In EATING OUT, the main character at the end of the film is the same person he was at the beginning, only now he has a girlfriend.

 

 

4. THINKING THE STORYTELLING MUST BE CONFLICT-DRIVEN

 

Anyone who has read standard works on scriptwriting may believe that conflict is the heart and soul of any story. This is true of longer narratives but not of the short film. The following is admittedly sexist. In my experience, male student filmmakers like conflict-driven storytelling and tend to think that an interesting story must involve spectacular things like murder or rape, with spurting blood and arms or legs chopped off. Female student filmmakers are generally more attuned to subtle things that happen between people, to their eye-contact, to things that are barely noticed. And short film storytelling is closer to the female than to the male sensibility. I would often tell my male students to let their female sides come out during the brainstorming for script development.

 

DERAILMENT and KOM are both directed by women film­makers and tell their stories with no conflict between characters.

 

 

5. THINKING THAT THE LONGER THE FILM IS, THE MORE IT IS LIKE A ‘REAL’ FILM

 

For a short film, the shorter the better. It’s important to cut out anything that isn’t necessary. Antoine de St.-Exupéry, best remembered as the author of The Little Prince, once wrote: “Perfection is achieved, not when there is nothing more to add, but when there is nothing left to take away.” Serving as juries at short film festivals, I found that many of the films in competition were often twice as long as they should have been. The short film is the poetry of filmmaking, and a great definition was written by a Chinese master in a completely different context: “The writer’s message is like rice. When you write prose, you cook the rice. When you write poetry, you turn the rice into rice wine.” If you cut to the bone, kill darlings and eliminate all filler, there is a chance your film will have great density and will intoxicate us, take our breath away, and leave us feeling that we can’t get enough of it.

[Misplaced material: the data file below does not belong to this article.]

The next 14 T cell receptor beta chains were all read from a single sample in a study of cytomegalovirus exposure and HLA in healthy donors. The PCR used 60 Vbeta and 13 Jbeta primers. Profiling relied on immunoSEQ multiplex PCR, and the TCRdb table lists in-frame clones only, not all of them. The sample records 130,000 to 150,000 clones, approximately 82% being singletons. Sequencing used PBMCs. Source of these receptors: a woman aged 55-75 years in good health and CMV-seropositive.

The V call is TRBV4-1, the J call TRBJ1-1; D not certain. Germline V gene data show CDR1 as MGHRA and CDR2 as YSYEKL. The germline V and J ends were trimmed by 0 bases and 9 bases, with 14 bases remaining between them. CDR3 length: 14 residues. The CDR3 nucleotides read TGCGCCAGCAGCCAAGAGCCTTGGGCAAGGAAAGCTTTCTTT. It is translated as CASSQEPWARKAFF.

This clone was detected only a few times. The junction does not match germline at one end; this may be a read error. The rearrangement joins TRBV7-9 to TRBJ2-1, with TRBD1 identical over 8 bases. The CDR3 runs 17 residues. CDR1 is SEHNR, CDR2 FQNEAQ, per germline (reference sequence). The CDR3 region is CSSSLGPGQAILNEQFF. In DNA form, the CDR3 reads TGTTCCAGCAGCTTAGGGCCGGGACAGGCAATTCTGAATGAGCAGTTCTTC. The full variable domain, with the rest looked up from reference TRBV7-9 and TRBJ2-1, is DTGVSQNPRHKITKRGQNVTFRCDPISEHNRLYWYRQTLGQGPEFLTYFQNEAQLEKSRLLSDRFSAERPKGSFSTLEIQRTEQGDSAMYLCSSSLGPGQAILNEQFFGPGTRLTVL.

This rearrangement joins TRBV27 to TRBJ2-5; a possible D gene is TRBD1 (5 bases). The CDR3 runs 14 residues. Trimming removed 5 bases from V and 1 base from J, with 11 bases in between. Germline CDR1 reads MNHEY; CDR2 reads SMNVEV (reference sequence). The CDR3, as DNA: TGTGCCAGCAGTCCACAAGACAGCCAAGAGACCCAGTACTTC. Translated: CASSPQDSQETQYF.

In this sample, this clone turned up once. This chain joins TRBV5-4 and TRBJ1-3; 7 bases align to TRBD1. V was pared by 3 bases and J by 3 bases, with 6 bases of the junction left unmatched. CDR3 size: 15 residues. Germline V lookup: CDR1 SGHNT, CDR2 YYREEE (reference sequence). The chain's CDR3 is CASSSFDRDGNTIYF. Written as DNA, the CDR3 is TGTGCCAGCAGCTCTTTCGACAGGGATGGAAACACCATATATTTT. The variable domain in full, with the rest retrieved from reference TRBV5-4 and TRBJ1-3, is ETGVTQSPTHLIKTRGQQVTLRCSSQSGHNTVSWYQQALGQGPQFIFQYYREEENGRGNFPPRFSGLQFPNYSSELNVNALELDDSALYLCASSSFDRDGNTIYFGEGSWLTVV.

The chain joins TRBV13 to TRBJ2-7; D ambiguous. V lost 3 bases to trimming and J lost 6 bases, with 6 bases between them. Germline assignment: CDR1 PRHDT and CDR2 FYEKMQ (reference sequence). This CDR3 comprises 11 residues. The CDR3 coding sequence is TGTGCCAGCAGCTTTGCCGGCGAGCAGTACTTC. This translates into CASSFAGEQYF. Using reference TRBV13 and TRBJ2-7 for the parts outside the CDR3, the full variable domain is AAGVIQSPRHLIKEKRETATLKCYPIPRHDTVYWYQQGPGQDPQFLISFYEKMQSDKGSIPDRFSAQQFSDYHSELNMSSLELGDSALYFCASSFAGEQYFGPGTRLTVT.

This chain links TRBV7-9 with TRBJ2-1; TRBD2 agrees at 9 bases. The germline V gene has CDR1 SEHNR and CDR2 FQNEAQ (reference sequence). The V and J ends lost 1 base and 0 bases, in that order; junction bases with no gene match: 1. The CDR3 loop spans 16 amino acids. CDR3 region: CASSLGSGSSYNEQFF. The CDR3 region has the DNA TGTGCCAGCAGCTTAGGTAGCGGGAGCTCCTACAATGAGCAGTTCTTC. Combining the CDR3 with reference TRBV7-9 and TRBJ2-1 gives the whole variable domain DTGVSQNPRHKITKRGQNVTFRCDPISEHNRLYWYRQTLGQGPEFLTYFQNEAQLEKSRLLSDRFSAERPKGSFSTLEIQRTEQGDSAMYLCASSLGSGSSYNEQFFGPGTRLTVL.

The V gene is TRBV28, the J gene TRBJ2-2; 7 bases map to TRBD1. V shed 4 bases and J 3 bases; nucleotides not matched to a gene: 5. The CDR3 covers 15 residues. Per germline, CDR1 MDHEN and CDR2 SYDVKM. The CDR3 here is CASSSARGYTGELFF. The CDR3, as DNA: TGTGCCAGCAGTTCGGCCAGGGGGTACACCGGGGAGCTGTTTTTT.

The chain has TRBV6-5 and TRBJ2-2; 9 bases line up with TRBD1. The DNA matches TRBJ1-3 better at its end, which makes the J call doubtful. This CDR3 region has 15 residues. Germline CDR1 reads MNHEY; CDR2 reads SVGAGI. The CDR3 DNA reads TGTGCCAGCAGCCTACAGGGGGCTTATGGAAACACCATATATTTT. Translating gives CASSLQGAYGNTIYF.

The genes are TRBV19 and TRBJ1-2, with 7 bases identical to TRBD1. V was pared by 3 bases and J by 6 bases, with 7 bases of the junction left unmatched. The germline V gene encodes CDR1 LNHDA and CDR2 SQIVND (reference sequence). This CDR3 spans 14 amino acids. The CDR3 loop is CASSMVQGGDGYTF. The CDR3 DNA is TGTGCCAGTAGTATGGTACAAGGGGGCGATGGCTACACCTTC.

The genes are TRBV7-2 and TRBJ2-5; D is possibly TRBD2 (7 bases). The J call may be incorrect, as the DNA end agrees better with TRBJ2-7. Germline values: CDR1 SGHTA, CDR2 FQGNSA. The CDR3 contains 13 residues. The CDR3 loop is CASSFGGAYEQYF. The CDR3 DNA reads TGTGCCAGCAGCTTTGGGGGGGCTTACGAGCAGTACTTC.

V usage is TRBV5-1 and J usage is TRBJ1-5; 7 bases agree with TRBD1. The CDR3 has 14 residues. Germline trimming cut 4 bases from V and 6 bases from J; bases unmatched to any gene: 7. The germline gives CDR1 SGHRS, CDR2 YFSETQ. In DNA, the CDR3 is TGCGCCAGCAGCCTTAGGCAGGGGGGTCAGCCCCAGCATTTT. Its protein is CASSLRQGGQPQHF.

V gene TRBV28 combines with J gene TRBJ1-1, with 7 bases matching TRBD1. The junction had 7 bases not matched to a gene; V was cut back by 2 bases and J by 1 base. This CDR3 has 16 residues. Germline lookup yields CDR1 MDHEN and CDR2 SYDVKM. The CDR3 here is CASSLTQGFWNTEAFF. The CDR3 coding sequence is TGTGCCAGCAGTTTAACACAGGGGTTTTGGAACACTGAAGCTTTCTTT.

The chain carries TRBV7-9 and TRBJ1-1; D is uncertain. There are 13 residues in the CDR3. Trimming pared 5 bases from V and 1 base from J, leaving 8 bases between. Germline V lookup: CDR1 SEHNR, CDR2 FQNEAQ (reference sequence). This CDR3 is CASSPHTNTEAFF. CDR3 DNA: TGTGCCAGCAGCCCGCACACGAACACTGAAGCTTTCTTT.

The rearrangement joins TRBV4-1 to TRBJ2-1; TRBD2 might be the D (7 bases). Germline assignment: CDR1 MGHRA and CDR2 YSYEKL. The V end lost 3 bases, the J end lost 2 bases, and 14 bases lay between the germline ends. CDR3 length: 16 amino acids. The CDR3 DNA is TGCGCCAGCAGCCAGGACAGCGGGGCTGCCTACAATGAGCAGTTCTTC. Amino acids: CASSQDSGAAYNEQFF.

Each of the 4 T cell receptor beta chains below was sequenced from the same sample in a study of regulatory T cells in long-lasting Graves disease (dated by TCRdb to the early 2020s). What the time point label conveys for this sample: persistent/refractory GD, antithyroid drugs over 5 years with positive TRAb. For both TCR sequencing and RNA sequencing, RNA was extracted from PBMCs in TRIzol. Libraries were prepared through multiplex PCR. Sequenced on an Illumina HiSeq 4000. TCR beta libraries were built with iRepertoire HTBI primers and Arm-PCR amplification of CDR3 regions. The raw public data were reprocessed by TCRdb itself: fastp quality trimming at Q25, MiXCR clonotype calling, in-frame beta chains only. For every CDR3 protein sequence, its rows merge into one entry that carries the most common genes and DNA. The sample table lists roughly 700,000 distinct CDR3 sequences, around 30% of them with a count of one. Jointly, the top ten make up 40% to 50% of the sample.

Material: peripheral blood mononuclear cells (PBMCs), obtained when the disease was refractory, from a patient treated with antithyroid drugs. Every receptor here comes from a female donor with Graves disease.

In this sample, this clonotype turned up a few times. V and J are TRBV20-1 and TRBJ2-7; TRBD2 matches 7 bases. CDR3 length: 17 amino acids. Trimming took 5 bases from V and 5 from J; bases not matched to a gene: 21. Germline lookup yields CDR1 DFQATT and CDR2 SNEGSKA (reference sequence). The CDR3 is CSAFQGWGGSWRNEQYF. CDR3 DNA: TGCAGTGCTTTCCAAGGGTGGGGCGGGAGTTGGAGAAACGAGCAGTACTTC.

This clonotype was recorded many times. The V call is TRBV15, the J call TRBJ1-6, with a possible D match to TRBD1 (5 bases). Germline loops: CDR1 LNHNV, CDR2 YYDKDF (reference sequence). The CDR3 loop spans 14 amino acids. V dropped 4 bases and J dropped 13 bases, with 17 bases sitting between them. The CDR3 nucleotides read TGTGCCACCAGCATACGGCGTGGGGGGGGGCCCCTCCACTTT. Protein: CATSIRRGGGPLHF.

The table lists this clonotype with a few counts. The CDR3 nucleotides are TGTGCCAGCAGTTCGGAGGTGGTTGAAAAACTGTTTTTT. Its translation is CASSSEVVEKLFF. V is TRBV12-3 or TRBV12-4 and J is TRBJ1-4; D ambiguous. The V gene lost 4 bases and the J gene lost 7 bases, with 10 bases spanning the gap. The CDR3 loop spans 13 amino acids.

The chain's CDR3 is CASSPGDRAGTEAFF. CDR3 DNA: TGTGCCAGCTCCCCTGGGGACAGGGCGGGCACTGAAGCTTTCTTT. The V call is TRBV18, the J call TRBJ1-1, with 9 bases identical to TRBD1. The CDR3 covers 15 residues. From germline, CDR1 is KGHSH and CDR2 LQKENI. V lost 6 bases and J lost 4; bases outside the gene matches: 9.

6. ASSUMING THAT THE VIEWER WILL AUTOMATICALLY LIKE YOUR MAIN CHARACTER

 

The main character has to earn the viewer’s respect and affection, has to deserve to be the main character in a film. Otherwise, the viewer won’t really care what happens to him or her. So invest your main character with qualities that will appeal to the viewer. Let him or she do things that will win the viewer’s respect.

 

The main character should remain consistent throughout the film – no character arc – but his or her behavior should never be predictable, should always take the viewer by surprise. In EATING OUT, you can never guess what the characters will do next, though they remain consistent with their initial definitions.

 

The sooner the viewer knows whose story you are telling, the sooner the viewer will begin to feel at home within the film. Don’t waste your opening shots on something pretty or atmospheric. Use them to signal whose story you are telling.

 

Give your main character enough power to make things happen. A character who makes things happen is more interesting than a character things happen to. Beginners often design the main character who is too passive.

 

The relationship between the beats of your story should be causal, not just temporal. If your story goes “And then,… and then…,” without one thing making the next one happen, your story won’t be interesting. And the causality should flow from what characters want.